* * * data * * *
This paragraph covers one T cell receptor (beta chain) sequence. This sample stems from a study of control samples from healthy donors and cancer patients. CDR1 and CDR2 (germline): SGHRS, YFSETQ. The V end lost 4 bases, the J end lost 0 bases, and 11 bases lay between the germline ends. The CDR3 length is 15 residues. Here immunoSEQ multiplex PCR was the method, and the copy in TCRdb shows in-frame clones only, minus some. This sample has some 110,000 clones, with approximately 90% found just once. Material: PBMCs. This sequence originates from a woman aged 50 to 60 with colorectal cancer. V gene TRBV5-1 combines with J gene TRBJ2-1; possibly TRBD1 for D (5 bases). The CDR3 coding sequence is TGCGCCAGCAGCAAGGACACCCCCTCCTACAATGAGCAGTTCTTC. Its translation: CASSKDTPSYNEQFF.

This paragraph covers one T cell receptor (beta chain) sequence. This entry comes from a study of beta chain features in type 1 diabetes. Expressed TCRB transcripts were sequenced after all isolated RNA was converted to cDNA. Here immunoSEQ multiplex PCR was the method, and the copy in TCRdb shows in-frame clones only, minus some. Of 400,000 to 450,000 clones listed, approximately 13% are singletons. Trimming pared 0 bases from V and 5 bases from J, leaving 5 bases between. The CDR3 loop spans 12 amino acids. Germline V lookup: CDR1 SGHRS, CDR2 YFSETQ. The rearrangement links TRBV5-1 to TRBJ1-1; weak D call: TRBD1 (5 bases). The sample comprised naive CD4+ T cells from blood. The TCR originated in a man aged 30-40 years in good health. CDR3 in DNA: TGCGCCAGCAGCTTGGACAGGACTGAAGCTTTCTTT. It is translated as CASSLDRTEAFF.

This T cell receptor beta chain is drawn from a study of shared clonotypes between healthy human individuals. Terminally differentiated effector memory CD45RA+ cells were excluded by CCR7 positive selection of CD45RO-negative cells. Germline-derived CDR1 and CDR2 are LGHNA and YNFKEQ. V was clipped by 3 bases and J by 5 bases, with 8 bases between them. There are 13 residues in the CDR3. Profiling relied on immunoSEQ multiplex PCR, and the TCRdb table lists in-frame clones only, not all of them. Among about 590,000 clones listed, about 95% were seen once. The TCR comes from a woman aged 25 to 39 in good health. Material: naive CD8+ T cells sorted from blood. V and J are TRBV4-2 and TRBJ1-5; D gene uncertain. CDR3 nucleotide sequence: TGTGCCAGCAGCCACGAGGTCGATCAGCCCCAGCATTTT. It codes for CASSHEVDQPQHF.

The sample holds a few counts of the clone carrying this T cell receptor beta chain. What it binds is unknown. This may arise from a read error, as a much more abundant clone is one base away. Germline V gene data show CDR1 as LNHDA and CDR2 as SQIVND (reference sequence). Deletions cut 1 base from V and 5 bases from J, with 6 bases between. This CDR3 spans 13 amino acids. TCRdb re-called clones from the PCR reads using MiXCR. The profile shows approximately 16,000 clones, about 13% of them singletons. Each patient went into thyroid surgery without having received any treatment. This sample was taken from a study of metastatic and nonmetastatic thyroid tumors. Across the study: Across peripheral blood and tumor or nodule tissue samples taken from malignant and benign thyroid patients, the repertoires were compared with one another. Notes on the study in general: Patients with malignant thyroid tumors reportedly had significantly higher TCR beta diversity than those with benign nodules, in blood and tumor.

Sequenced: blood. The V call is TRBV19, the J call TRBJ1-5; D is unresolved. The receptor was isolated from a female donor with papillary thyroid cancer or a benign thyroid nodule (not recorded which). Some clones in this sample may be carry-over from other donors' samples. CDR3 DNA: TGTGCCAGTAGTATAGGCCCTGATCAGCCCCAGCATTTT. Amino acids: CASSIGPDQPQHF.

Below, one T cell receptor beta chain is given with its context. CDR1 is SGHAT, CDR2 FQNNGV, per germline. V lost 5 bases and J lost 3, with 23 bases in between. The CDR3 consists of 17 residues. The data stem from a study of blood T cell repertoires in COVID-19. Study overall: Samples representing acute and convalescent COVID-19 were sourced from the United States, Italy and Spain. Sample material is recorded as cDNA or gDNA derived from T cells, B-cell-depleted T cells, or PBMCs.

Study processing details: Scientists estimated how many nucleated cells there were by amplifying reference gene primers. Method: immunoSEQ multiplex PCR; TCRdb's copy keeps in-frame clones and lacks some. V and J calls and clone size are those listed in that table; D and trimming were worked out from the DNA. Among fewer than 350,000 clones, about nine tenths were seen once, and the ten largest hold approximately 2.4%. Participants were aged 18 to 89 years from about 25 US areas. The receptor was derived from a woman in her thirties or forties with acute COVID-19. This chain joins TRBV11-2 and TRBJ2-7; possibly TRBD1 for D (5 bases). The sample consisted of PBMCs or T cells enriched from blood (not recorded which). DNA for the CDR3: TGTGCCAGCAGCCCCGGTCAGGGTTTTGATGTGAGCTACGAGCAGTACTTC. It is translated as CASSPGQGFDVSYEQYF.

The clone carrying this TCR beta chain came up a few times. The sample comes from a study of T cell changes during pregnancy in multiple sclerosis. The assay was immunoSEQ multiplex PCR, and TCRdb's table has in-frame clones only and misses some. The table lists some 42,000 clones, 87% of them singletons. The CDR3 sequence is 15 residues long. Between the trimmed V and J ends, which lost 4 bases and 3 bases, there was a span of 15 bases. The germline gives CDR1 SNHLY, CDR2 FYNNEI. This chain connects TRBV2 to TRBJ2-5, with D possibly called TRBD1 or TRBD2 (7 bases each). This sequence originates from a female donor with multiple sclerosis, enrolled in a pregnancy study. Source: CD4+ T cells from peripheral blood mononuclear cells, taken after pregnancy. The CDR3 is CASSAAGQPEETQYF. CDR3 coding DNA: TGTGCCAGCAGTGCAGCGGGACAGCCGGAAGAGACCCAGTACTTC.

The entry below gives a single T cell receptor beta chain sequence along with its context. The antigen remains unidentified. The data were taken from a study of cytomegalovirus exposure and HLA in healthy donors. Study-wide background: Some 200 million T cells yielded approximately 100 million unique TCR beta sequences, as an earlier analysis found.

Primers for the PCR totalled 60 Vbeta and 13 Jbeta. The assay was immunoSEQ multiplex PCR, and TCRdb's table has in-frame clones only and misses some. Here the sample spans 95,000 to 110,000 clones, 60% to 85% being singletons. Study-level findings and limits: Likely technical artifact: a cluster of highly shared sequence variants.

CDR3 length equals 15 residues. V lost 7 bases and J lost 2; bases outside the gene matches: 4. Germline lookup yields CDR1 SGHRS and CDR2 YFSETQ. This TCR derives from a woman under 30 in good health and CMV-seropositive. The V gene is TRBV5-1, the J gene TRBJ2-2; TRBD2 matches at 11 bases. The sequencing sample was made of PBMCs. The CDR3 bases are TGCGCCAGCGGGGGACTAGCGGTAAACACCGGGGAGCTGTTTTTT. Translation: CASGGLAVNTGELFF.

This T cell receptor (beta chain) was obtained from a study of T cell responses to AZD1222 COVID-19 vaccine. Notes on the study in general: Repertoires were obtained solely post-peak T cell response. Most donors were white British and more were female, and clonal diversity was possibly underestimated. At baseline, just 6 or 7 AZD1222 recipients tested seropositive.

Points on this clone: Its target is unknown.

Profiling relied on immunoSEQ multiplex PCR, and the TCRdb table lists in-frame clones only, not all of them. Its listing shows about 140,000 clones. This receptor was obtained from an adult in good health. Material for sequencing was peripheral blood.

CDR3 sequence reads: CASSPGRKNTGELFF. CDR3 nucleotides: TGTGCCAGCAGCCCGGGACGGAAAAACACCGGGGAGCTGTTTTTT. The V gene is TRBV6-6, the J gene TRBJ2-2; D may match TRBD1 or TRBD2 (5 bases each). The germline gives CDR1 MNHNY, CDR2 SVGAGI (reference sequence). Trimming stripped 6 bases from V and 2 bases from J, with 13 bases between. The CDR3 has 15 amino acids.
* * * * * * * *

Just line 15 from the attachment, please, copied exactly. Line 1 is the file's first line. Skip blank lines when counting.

CDR3 sequence reads: CASSPGRKNTGELFF. CDR3 nucleotides: TGTGCCAGCAGCCCGGGACGGAAAAACACCGGGGAGCTGTTTTTT. The V gene is TRBV6-6, the J gene TRBJ2-2; D may match TRBD1 or TRBD2 (5 bases each). The germline gives CDR1 MNHNY, CDR2 SVGAGI (reference sequence). Trimming stripped 6 bases from V and 2 bases from J, with 13 bases between. The CDR3 has 15 amino acids.